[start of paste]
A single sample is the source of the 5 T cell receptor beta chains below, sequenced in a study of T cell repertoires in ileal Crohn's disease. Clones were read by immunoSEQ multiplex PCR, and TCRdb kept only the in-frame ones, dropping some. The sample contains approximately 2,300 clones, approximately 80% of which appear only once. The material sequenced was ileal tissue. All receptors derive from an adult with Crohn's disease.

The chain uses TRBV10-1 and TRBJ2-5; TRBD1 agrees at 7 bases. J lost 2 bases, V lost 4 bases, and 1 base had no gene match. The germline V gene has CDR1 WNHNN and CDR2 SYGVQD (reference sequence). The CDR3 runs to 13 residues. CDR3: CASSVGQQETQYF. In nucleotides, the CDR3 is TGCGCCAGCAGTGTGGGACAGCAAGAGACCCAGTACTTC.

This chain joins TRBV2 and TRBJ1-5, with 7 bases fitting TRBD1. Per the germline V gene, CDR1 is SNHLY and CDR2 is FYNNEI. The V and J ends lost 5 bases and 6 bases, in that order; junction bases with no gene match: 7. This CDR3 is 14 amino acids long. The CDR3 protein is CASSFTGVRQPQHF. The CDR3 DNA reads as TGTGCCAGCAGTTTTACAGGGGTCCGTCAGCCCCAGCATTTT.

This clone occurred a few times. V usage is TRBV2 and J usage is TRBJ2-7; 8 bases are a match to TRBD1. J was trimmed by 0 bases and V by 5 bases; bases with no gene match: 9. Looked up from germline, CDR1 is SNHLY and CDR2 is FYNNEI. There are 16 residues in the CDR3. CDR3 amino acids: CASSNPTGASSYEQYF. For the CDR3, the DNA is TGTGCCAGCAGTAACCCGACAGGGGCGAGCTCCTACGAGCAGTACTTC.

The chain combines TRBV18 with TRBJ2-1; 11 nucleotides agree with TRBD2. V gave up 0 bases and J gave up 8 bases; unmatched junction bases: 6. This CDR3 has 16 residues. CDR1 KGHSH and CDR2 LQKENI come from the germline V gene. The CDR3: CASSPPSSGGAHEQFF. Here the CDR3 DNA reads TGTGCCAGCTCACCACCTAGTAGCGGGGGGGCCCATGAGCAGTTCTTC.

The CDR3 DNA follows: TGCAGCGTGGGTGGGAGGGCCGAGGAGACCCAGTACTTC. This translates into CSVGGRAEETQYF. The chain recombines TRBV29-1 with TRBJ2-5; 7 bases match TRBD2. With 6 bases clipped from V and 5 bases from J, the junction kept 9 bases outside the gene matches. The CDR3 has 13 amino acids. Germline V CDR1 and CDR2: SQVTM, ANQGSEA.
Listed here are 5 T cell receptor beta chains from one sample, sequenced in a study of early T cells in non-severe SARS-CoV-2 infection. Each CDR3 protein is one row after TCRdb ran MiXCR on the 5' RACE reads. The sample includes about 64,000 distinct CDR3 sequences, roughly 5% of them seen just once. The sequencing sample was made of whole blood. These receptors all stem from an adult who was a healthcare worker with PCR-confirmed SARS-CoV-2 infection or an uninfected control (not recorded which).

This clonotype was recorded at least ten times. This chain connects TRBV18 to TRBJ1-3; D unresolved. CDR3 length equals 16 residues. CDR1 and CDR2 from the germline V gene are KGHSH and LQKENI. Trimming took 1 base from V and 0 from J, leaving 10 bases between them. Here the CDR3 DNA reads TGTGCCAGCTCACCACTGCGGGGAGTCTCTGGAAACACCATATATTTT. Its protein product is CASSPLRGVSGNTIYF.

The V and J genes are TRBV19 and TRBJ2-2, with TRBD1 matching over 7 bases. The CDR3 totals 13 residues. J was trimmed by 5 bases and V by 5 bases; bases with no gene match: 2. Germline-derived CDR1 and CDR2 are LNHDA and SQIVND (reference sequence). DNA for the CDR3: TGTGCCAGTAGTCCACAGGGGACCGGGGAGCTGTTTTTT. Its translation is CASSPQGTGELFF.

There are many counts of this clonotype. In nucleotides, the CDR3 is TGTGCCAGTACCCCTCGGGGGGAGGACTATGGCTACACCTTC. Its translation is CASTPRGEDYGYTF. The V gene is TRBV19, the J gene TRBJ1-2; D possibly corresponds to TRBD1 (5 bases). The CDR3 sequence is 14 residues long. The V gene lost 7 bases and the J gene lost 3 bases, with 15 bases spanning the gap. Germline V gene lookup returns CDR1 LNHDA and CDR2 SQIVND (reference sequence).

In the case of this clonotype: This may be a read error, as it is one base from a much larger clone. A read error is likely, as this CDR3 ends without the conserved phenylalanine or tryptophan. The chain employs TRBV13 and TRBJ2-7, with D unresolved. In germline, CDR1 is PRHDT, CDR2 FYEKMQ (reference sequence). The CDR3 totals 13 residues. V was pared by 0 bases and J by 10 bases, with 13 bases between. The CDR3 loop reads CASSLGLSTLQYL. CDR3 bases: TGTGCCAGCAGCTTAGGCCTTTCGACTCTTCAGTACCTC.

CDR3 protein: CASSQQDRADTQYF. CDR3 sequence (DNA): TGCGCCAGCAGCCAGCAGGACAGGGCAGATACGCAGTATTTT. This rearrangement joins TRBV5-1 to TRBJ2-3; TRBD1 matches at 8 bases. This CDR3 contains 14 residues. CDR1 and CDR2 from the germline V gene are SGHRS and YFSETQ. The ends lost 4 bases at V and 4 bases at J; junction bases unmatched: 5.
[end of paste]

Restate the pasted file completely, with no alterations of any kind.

A single sample is the source of the 5 T cell receptor beta chains below, sequenced in a study of T cell repertoires in ileal Crohn's disease. Clones were read by immunoSEQ multiplex PCR, and TCRdb kept only the in-frame ones, dropping some. The sample contains approximately 2,300 clones, approximately 80% of which appear only once. The material sequenced was ileal tissue. All receptors derive from an adult with Crohn's disease.

The chain uses TRBV10-1 and TRBJ2-5; TRBD1 agrees at 7 bases. J lost 2 bases, V lost 4 bases, and 1 base had no gene match. The germline V gene has CDR1 WNHNN and CDR2 SYGVQD (reference sequence). The CDR3 runs to 13 residues. CDR3: CASSVGQQETQYF. In nucleotides, the CDR3 is TGCGCCAGCAGTGTGGGACAGCAAGAGACCCAGTACTTC.

This chain joins TRBV2 and TRBJ1-5, with 7 bases fitting TRBD1. Per the germline V gene, CDR1 is SNHLY and CDR2 is FYNNEI. The V and J ends lost 5 bases and 6 bases, in that order; junction bases with no gene match: 7. This CDR3 is 14 amino acids long. The CDR3 protein is CASSFTGVRQPQHF. The CDR3 DNA reads as TGTGCCAGCAGTTTTACAGGGGTCCGTCAGCCCCAGCATTTT.

This clone occurred a few times. V usage is TRBV2 and J usage is TRBJ2-7; 8 bases are a match to TRBD1. J was trimmed by 0 bases and V by 5 bases; bases with no gene match: 9. Looked up from germline, CDR1 is SNHLY and CDR2 is FYNNEI. There are 16 residues in the CDR3. CDR3 amino acids: CASSNPTGASSYEQYF. For the CDR3, the DNA is TGTGCCAGCAGTAACCCGACAGGGGCGAGCTCCTACGAGCAGTACTTC.

The chain combines TRBV18 with TRBJ2-1; 11 nucleotides agree with TRBD2. V gave up 0 bases and J gave up 8 bases; unmatched junction bases: 6. This CDR3 has 16 residues. CDR1 KGHSH and CDR2 LQKENI come from the germline V gene. The CDR3: CASSPPSSGGAHEQFF. Here the CDR3 DNA reads TGTGCCAGCTCACCACCTAGTAGCGGGGGGGCCCATGAGCAGTTCTTC.

The CDR3 DNA follows: TGCAGCGTGGGTGGGAGGGCCGAGGAGACCCAGTACTTC. This translates into CSVGGRAEETQYF. The chain recombines TRBV29-1 with TRBJ2-5; 7 bases match TRBD2. With 6 bases clipped from V and 5 bases from J, the junction kept 9 bases outside the gene matches. The CDR3 has 13 amino acids. Germline V CDR1 and CDR2: SQVTM, ANQGSEA.
Listed here are 5 T cell receptor beta chains from one sample, sequenced in a study of early T cells in non-severe SARS-CoV-2 infection. Each CDR3 protein is one row after TCRdb ran MiXCR on the 5' RACE reads. The sample includes about 64,000 distinct CDR3 sequences, roughly 5% of them seen just once. The sequencing sample was made of whole blood. These receptors all stem from an adult who was a healthcare worker with PCR-confirmed SARS-CoV-2 infection or an uninfected control (not recorded which).

This clonotype was recorded at least ten times. This chain connects TRBV18 to TRBJ1-3; D unresolved. CDR3 length equals 16 residues. CDR1 and CDR2 from the germline V gene are KGHSH and LQKENI. Trimming took 1 base from V and 0 from J, leaving 10 bases between them. Here the CDR3 DNA reads TGTGCCAGCTCACCACTGCGGGGAGTCTCTGGAAACACCATATATTTT. Its protein product is CASSPLRGVSGNTIYF.

The V and J genes are TRBV19 and TRBJ2-2, with TRBD1 matching over 7 bases. The CDR3 totals 13 residues. J was trimmed by 5 bases and V by 5 bases; bases with no gene match: 2. Germline-derived CDR1 and CDR2 are LNHDA and SQIVND (reference sequence). DNA for the CDR3: TGTGCCAGTAGTCCACAGGGGACCGGGGAGCTGTTTTTT. Its translation is CASSPQGTGELFF.

There are many counts of this clonotype. In nucleotides, the CDR3 is TGTGCCAGTACCCCTCGGGGGGAGGACTATGGCTACACCTTC. Its translation is CASTPRGEDYGYTF. The V gene is TRBV19, the J gene TRBJ1-2; D possibly corresponds to TRBD1 (5 bases). The CDR3 sequence is 14 residues long. The V gene lost 7 bases and the J gene lost 3 bases, with 15 bases spanning the gap. Germline V gene lookup returns CDR1 LNHDA and CDR2 SQIVND (reference sequence).

In the case of this clonotype: This may be a read error, as it is one base from a much larger clone. A read error is likely, as this CDR3 ends without the conserved phenylalanine or tryptophan. The chain employs TRBV13 and TRBJ2-7, with D unresolved. In germline, CDR1 is PRHDT, CDR2 FYEKMQ (reference sequence). The CDR3 totals 13 residues. V was pared by 0 bases and J by 10 bases, with 13 bases between. The CDR3 loop reads CASSLGLSTLQYL. CDR3 bases: TGTGCCAGCAGCTTAGGCCTTTCGACTCTTCAGTACCTC.

CDR3 protein: CASSQQDRADTQYF. CDR3 sequence (DNA): TGCGCCAGCAGCCAGCAGGACAGGGCAGATACGCAGTATTTT. This rearrangement joins TRBV5-1 to TRBJ2-3; TRBD1 matches at 8 bases. This CDR3 contains 14 residues. CDR1 and CDR2 from the germline V gene are SGHRS and YFSETQ. The ends lost 4 bases at V and 4 bases at J; junction bases unmatched: 5.